From the beginning and, especially, towards the end of the 15th century, Venice benefited from two great advantages: first, it enjoyed total freedom to print books, as it was not subject to the dictates of the Vatican and the Inquisition; and second, it was the Gateway to the Orient, and home to people from around the world – Byzantines, Italians, Arabs, Jews, Slavs, Armenians and Turks. All of this goes to explain the extraordinary development of its publishing industry. In an age marked by so much religious conflict, it is remarkable that Venice produced the first printed editions of the Koran and the Talmud, and the first Bible in the Italian vulgate following the Protestant Reformation, as well as the first books to come out of the German Reformation. The fact that it was a city of immigration also accounts for the fact that books were published there in all languages: thus, we see the first printed books in Greek, Armenian, and in the Cyrillic alphabet… And more than half of all European books were printed in Venice. It was, moreover, the city that invented the bestseller and the paperback, as well as printing the earliest editions of erotic books, cookery books and medical texts. Venice also devised the first rudimentary systems of copyright and what we now call marketing and business techniques.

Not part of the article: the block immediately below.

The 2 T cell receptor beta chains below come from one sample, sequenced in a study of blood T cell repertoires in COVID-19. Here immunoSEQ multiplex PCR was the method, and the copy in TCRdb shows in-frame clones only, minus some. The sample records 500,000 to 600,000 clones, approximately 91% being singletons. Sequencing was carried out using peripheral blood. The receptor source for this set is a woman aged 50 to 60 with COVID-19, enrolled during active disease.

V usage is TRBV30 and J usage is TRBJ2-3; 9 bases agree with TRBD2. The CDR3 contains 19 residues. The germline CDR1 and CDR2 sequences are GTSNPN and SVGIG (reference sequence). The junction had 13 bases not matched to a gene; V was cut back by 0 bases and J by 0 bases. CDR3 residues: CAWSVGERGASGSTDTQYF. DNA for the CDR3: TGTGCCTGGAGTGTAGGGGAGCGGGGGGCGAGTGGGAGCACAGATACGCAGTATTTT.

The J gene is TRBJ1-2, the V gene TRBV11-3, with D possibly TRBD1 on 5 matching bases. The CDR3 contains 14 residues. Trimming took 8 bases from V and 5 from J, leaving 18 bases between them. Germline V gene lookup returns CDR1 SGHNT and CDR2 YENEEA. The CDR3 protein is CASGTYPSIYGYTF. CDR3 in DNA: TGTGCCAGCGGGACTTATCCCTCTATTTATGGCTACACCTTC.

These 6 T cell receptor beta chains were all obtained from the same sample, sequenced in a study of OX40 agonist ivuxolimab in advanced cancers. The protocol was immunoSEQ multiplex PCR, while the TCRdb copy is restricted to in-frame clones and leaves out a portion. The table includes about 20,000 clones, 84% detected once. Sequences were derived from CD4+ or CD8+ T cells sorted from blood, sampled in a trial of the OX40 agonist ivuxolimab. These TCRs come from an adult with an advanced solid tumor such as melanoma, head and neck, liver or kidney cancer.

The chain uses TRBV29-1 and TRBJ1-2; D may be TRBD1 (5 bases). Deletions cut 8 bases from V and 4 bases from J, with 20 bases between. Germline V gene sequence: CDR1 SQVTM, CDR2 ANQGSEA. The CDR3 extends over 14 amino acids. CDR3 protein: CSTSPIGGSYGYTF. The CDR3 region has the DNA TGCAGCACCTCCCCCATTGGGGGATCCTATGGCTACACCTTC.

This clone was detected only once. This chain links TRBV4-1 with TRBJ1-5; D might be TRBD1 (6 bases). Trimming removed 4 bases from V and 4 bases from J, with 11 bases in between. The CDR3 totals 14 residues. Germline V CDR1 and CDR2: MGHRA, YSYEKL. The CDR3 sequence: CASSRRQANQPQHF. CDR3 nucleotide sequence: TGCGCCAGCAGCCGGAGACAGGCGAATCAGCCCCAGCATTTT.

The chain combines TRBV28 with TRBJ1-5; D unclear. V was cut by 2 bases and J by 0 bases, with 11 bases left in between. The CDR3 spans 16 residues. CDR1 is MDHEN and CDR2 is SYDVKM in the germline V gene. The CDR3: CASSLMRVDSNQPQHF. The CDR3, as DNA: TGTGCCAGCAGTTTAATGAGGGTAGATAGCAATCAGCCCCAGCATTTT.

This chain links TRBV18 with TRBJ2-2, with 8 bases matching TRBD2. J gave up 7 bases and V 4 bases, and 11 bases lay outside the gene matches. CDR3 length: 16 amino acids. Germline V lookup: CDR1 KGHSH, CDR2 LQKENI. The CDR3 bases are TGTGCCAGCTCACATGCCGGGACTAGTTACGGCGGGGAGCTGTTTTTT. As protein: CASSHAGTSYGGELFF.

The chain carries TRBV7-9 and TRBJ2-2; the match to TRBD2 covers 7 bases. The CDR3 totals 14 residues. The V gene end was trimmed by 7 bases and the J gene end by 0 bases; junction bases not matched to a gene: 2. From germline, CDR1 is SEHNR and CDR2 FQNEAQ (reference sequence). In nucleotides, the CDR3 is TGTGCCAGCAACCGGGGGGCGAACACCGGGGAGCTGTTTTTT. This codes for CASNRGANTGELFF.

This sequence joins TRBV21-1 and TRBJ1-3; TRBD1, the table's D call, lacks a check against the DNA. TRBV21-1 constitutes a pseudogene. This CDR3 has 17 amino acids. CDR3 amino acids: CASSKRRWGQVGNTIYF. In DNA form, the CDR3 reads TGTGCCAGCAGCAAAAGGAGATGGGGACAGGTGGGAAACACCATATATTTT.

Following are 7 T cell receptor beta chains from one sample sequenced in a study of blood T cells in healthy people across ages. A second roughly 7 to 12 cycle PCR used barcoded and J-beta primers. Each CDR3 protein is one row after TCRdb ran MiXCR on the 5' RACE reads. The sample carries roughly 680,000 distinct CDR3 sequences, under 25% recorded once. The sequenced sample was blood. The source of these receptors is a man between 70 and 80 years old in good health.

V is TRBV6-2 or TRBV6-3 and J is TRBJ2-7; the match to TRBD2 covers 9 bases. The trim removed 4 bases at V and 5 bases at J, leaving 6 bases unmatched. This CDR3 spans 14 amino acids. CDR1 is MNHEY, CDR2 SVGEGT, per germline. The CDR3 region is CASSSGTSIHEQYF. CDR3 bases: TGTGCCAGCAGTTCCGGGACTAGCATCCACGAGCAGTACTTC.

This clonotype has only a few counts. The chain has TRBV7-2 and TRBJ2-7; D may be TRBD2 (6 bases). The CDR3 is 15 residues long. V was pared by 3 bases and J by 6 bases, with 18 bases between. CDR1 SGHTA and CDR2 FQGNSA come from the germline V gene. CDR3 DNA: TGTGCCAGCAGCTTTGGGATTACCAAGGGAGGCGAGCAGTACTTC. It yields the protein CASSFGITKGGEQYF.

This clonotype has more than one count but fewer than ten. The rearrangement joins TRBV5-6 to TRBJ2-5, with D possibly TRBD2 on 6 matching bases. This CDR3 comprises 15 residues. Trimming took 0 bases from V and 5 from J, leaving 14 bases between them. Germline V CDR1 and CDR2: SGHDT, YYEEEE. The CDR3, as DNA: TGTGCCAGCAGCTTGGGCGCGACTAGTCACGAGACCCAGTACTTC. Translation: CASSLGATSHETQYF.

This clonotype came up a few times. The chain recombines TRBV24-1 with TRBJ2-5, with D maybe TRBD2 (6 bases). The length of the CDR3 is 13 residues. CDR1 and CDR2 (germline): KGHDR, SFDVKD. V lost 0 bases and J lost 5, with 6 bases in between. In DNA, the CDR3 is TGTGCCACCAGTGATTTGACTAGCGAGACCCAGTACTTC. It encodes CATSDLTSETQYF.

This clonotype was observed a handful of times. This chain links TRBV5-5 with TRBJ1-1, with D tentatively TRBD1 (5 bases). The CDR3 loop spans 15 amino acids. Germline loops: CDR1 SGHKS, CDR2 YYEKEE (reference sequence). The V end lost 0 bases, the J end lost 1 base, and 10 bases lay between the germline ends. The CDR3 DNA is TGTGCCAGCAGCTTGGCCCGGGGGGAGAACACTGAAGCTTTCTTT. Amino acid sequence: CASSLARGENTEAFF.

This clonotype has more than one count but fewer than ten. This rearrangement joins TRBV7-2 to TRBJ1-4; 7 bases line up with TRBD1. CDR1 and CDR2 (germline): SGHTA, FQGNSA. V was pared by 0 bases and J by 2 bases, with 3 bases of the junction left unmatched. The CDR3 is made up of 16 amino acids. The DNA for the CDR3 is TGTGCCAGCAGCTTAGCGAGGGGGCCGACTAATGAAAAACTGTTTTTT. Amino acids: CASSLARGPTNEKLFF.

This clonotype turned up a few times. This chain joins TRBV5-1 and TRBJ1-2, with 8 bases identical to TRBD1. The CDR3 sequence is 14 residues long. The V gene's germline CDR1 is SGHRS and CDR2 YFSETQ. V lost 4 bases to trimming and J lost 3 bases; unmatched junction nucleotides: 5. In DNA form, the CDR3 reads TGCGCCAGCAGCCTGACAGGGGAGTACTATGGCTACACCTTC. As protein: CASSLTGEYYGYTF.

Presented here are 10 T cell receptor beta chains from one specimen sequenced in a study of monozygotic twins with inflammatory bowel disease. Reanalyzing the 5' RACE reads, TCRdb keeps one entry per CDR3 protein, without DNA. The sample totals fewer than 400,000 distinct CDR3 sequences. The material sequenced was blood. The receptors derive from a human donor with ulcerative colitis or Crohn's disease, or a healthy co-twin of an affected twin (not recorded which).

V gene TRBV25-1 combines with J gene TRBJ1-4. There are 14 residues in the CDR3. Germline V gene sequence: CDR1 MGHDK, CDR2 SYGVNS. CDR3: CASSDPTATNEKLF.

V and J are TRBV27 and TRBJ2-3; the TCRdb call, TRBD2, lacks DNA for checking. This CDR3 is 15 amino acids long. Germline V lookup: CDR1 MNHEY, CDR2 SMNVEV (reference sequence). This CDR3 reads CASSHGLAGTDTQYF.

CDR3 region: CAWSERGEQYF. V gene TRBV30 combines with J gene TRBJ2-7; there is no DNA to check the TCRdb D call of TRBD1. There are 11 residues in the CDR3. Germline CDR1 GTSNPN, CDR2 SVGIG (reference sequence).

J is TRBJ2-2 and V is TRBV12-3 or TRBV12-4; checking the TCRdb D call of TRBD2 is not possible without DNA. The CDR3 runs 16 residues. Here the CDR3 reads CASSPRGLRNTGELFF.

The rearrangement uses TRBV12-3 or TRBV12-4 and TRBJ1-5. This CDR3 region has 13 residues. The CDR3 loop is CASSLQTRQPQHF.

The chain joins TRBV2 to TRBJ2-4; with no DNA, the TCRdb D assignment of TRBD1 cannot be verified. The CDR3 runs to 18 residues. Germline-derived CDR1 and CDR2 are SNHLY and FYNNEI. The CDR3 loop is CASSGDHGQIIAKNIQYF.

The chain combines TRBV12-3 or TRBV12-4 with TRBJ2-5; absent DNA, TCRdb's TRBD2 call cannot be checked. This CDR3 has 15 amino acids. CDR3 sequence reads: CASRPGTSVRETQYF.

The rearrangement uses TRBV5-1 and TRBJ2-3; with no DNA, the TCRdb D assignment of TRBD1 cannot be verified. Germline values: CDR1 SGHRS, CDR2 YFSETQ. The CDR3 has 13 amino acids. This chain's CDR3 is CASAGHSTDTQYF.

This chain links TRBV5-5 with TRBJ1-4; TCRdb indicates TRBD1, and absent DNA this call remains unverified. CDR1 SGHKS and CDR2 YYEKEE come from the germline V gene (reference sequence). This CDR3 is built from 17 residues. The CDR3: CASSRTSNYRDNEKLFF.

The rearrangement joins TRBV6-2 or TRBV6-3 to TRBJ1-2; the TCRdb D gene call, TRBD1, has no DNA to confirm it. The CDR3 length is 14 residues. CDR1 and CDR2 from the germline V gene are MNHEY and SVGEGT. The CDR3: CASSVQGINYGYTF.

It was also in this multicultural city that music printing began at the end of the 15th century. Although we now symbolically date the birth of music printing to 1501, with the publication of Ottaviano Petrucci’s Harmonice musices Odhecaton (One hundred songs of harmonic music), in fact, as early as 1480, Ottaviano Scotto (c.1440-1498) a native of Monza in Lombardy, printed among other things some splendid missals in red and black lettering. He was the founder of a dynasty of typographers who were to dominate music printing in Venice throughout the 16th century. Although Ottaviano Petrucci’s book of music published in 1501 was not the first to be printed using movable type, it was the first work devoted entirely to music, rather than containing only brief fragments inserted into a liturgical or poetic text. For more than three centuries, the Venetian printing industry was to play a key part in the increasingly influential role of both music and Italian and European music theory, an influence that would continue to spread across borders and through the centuries.